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  #1   IP: 50.253.249.57
Old 08-08-2019, 02:20 PM
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Exclamation HELP Water in carburetor!

Just took off my carburetor to take it in to have someone look at it and it was full of water! I know the fuel supply from the mechanical fuel pump is good clean fuel. Does that mean that the water is entering from the manifold? When I put the boat in the water this year I got it to runSo i suppose obviously I have water intrusion. Can anybody walk me through how to run it down and find out where its coming from? I did earlier post of video of the exhaust smoking and was advised that it was steam from water getting in somewhere it shouldn't be!
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Old 08-08-2019, 02:44 PM
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Post from 2007.
http://www.moyermarineforum.com/foru...ead.php?t=1319
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  #3   IP: 24.152.132.140
Old 08-08-2019, 04:45 PM
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Quote:
Originally Posted by SailingReckless View Post
I know the fuel supply from the mechanical fuel pump is good clean fuel.
HOW do you know?
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Old 08-08-2019, 05:56 PM
Dave Neptune Dave Neptune is offline
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If indeed the fuel being supplied is free of water then the first test is to pressure check the manifold. It can be done in place. Many links on this site for testing instructions.

Dave Neptune
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  #5   IP: 50.253.249.57
Old 08-09-2019, 01:59 AM
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I disconnected the fuel line from the carburetor and manually pumped out fuel into a jar and it was clean.
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Old 08-09-2019, 04:15 AM
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Quote:
Originally Posted by SailingReckless View Post
I disconnected the fuel line from the carburetor and manually pumped out fuel into a jar and it was clean.
I had to ask. You'd be surprised how many times someone says, "I know such and such is good" only to find several tests and days later it wasn't.

I'm looking forward to the results of your manifold pressure test.
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Old 08-09-2019, 10:35 AM
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One way this can happen is a poorly designed or defective exhaust flooding the engine.
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Old 08-09-2019, 11:18 AM
Dave Neptune Dave Neptune is offline
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Reckless, you say the carb was full of water, can you give a bit of a description please. Was it in the bowl and if so how full of water? Or was it just water in the throat of the carb? Or did the carb just "show" water damage?

If you were out on the water and the boat was ah rockin the pump could suck some water off the bottom intermittently and still show a "clear of water" check when sitting still. It can happen so diagnosing one thing at a time is NECESSARY.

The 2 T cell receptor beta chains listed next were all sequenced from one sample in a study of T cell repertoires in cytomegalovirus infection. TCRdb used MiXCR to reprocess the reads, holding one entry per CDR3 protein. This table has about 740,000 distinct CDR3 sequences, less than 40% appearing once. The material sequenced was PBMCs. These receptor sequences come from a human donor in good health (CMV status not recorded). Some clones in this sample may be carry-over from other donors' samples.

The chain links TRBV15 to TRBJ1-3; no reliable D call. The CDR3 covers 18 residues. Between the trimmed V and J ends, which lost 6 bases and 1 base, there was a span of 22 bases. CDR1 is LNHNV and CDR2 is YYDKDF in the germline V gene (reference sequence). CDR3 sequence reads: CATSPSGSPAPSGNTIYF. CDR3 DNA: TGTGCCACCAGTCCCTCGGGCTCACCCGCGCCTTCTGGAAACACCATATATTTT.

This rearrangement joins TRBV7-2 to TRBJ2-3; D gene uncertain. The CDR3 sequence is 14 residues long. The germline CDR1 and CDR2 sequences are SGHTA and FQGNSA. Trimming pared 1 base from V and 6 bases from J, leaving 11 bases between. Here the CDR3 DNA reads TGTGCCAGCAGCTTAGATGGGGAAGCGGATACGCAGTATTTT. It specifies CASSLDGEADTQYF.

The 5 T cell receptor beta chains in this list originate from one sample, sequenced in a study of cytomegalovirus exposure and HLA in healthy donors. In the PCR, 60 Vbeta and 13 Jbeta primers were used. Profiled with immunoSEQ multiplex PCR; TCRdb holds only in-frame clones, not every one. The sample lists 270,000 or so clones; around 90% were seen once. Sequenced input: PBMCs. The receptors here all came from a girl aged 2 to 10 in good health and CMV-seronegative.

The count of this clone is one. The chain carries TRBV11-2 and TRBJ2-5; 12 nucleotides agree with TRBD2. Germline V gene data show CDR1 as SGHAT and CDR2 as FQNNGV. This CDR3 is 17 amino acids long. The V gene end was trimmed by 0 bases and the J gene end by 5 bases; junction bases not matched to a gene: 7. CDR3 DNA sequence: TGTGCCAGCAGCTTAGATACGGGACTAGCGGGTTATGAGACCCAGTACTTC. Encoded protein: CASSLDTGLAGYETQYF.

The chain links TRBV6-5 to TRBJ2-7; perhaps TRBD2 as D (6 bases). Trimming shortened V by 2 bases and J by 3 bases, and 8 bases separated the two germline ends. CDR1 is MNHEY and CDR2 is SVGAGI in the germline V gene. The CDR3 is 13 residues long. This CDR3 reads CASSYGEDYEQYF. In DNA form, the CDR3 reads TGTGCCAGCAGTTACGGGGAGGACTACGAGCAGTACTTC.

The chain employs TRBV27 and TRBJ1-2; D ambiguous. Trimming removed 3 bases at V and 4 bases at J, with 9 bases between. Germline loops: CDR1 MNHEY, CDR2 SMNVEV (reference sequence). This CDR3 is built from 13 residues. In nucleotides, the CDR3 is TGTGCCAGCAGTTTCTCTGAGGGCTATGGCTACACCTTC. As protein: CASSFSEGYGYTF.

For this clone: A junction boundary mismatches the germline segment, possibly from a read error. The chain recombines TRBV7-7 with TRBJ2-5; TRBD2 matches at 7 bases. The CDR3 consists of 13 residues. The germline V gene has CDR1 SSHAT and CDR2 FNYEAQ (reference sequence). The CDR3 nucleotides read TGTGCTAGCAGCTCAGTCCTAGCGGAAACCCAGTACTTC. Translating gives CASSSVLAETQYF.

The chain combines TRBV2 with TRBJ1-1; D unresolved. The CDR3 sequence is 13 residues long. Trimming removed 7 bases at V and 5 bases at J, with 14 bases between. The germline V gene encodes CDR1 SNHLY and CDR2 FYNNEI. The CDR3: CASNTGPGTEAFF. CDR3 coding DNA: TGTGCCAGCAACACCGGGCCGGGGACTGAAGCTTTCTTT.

Check the manifold, if good THEN check the exhaust for syphoning back to the manifold. If water is "syphoning back" you should also see a "rise" in oil level or milky looking oil. If the oil level has risen the water can be sucked off the bottom before mixing with the oil for easier flushing. If no milky oil do look to a serious pressure check of the manifold.

Dave Neptune

Last edited by Dave Neptune; 08-09-2019 at 11:19 AM. Reason: oops
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Old 08-09-2019, 02:02 PM
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For checking the manifold, I've heard of two ways. One is to get a fitting for a Schrader valve like on tires, and a bicycle pump with a pressure gauge. Close off the other end of the manifold. Pressurize the manifold to (I believe) 20 psi, and if it holds that pressure for a long time you're ok. The other way is to blow through a hose in one end while the other end is closed. In the descriptive words of Ken at Moyer, make "your eyes bulge out" with your lung pressure, and listen for air escaping, and feel if the pressure lessens. That's what I did recently, and it felt solid, so I moved on. If the manifold is good and the oil is not milky, water may be siphoning back from the exhaust. This can happen with some exhaust systems when you crank the starter for a long time without the engine firing, and with the raw water not turned off. Was it running ok before you removed the carb? Is there water on the plugs? If the water was only in the choke area, you may be able to clean and reassemble the carb.
I recently had a milky oil problem, but compression was good, and manifold and block each held lung pressure, the engine ran, no water in the cylinders or carb, and my exhaust water jacket doesn't allow water back into the engine, so it turned out to be the shot seals and worn shaft on the water pump.
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Old 08-10-2019, 09:01 AM
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Another possibility we've seen reported before is water from a deck leak dripping directly into the flame arrester.
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Old 08-10-2019, 01:09 PM
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I had this issue with a poorly thought out exhaust system redesign. Until I fixed it, I had to keep the engine running at idle under sail to keep the water out. That actually was my diagnostic, went sailing on a rough day and kept the engine on = no water.
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